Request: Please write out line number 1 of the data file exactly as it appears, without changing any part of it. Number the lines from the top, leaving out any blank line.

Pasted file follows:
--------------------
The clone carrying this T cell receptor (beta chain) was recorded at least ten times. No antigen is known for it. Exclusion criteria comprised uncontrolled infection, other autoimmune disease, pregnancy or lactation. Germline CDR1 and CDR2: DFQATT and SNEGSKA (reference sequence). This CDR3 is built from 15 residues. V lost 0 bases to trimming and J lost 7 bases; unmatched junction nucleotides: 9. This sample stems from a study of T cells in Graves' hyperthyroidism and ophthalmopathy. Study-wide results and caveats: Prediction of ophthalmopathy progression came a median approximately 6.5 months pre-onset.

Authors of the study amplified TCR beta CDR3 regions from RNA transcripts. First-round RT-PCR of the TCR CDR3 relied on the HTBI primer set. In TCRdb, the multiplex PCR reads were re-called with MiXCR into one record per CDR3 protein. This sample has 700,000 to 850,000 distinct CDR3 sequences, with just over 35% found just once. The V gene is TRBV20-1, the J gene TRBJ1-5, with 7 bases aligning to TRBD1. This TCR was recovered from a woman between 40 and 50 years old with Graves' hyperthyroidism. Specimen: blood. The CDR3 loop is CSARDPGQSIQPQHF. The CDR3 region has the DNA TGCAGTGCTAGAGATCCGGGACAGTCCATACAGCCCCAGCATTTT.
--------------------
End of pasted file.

The clone carrying this T cell receptor (beta chain) was recorded at least ten times. No antigen is known for it. Exclusion criteria comprised uncontrolled infection, other autoimmune disease, pregnancy or lactation. Germline CDR1 and CDR2: DFQATT and SNEGSKA (reference sequence). This CDR3 is built from 15 residues. V lost 0 bases to trimming and J lost 7 bases; unmatched junction nucleotides: 9. This sample stems from a study of T cells in Graves' hyperthyroidism and ophthalmopathy. Study-wide results and caveats: Prediction of ophthalmopathy progression came a median approximately 6.5 months pre-onset.